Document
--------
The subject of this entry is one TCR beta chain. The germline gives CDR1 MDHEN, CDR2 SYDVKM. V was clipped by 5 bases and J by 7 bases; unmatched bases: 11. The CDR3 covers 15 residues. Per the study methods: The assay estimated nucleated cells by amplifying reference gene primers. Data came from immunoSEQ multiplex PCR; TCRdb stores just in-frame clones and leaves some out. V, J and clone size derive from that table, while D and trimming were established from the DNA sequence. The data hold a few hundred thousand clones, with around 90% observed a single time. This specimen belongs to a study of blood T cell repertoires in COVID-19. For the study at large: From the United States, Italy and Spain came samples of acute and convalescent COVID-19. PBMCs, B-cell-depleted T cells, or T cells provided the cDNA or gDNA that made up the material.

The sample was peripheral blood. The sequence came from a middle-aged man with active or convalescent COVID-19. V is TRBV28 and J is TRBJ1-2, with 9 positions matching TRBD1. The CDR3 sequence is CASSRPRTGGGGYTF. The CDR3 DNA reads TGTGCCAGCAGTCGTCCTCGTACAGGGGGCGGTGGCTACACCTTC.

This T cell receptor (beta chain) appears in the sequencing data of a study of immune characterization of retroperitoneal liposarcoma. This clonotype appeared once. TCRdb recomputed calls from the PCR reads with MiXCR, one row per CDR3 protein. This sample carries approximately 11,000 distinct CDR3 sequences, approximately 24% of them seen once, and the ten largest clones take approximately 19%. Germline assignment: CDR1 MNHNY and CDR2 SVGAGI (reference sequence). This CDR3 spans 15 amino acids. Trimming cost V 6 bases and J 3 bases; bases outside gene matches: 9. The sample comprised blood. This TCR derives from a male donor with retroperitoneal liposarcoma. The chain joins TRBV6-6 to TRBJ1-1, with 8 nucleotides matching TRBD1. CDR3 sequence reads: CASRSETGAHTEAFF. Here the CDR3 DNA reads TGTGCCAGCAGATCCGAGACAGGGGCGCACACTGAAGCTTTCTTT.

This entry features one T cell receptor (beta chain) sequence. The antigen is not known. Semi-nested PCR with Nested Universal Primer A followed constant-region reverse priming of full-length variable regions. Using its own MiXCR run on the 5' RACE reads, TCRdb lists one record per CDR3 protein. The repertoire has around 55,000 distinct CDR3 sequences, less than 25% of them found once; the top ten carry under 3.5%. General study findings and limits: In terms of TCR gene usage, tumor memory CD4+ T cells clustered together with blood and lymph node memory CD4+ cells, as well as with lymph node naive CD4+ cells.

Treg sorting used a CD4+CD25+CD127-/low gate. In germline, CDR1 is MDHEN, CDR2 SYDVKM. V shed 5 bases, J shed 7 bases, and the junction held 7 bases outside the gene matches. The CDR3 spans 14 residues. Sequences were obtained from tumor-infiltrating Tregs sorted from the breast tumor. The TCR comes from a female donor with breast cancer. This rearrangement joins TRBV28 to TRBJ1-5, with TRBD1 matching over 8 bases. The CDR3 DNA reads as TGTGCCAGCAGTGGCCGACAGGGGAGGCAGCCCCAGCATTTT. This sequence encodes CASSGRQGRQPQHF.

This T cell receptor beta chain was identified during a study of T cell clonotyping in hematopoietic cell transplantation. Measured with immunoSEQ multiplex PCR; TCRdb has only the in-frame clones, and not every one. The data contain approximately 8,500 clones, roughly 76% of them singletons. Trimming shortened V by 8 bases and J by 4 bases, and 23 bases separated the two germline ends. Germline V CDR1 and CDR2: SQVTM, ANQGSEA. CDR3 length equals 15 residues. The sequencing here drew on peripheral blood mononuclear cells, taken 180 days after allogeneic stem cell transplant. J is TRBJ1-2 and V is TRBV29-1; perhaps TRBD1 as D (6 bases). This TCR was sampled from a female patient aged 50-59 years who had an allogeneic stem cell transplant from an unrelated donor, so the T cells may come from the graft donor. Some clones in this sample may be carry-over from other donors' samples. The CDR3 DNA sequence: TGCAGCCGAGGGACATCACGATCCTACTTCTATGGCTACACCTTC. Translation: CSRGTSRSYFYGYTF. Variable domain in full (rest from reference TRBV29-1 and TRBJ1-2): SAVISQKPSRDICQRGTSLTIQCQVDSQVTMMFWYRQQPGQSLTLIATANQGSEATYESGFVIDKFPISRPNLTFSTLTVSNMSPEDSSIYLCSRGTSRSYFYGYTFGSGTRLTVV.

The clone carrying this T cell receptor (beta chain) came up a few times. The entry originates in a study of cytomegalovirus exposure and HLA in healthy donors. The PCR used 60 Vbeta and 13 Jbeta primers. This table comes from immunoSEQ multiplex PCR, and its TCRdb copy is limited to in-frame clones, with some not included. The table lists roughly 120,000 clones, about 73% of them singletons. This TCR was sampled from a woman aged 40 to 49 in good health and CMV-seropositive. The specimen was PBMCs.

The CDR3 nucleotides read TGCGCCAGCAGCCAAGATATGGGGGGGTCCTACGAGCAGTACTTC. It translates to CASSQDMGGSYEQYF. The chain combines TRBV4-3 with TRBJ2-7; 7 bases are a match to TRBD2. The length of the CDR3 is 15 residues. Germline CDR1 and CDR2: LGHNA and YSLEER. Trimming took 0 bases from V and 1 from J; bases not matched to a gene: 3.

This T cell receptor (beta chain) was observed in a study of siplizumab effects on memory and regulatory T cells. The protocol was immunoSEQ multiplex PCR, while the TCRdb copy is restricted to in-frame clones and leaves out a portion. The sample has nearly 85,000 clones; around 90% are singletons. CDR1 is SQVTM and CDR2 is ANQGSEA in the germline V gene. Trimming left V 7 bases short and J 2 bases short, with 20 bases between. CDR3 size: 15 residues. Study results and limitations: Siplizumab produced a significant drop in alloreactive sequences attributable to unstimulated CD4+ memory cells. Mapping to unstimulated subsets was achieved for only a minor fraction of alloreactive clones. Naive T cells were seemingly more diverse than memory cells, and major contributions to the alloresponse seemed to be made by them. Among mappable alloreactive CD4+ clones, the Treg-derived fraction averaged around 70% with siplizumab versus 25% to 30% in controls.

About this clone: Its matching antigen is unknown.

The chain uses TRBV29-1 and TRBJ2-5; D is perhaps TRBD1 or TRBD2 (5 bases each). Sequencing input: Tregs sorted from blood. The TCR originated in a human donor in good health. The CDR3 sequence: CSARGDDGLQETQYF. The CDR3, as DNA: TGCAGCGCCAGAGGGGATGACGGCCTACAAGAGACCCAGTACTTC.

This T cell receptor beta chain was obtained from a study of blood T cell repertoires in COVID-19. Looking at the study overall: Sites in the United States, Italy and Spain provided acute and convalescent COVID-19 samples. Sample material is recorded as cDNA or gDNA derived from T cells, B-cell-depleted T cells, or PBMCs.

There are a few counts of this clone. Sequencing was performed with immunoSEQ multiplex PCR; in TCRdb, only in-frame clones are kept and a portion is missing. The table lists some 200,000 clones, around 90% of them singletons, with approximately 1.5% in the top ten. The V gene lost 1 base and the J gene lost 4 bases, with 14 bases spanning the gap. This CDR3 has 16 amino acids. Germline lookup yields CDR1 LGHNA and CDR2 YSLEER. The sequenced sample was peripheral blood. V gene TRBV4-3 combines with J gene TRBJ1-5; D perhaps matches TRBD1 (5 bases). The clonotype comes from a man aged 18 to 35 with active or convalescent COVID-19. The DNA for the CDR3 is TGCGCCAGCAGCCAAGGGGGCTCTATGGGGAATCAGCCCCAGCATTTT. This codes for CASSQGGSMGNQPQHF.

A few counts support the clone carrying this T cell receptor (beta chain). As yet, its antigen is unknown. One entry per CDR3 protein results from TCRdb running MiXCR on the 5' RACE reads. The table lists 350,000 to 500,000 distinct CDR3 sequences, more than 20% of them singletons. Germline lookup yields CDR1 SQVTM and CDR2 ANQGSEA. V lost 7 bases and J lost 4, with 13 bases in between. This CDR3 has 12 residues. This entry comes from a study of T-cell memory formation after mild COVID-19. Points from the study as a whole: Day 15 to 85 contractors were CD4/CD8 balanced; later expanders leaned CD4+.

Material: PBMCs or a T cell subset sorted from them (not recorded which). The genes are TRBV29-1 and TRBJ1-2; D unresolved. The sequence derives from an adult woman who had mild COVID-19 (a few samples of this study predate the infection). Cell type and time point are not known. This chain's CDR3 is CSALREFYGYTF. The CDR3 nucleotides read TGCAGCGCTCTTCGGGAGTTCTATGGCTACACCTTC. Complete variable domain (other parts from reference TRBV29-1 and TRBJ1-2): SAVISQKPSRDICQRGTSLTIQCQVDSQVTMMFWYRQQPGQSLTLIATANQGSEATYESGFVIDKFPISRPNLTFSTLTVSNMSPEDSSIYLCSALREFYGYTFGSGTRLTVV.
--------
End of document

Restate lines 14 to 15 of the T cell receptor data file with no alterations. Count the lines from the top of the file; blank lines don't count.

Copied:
A few counts support the clone carrying this T cell receptor (beta chain). As yet, its antigen is unknown. One entry per CDR3 protein results from TCRdb running MiXCR on the 5' RACE reads. The table lists 350,000 to 500,000 distinct CDR3 sequences, more than 20% of them singletons. Germline lookup yields CDR1 SQVTM and CDR2 ANQGSEA. V lost 7 bases and J lost 4, with 13 bases in between. This CDR3 has 12 residues. This entry comes from a study of T-cell memory formation after mild COVID-19. Points from the study as a whole: Day 15 to 85 contractors were CD4/CD8 balanced; later expanders leaned CD4+.

Material: PBMCs or a T cell subset sorted from them (not recorded which). The genes are TRBV29-1 and TRBJ1-2; D unresolved. The sequence derives from an adult woman who had mild COVID-19 (a few samples of this study predate the infection). Cell type and time point are not known. This chain's CDR3 is CSALREFYGYTF. The CDR3 nucleotides read TGCAGCGCTCTTCGGGAGTTCTATGGCTACACCTTC. Complete variable domain (other parts from reference TRBV29-1 and TRBJ1-2): SAVISQKPSRDICQRGTSLTIQCQVDSQVTMMFWYRQQPGQSLTLIATANQGSEATYESGFVIDKFPISRPNLTFSTLTVSNMSPEDSSIYLCSALREFYGYTFGSGTRLTVV.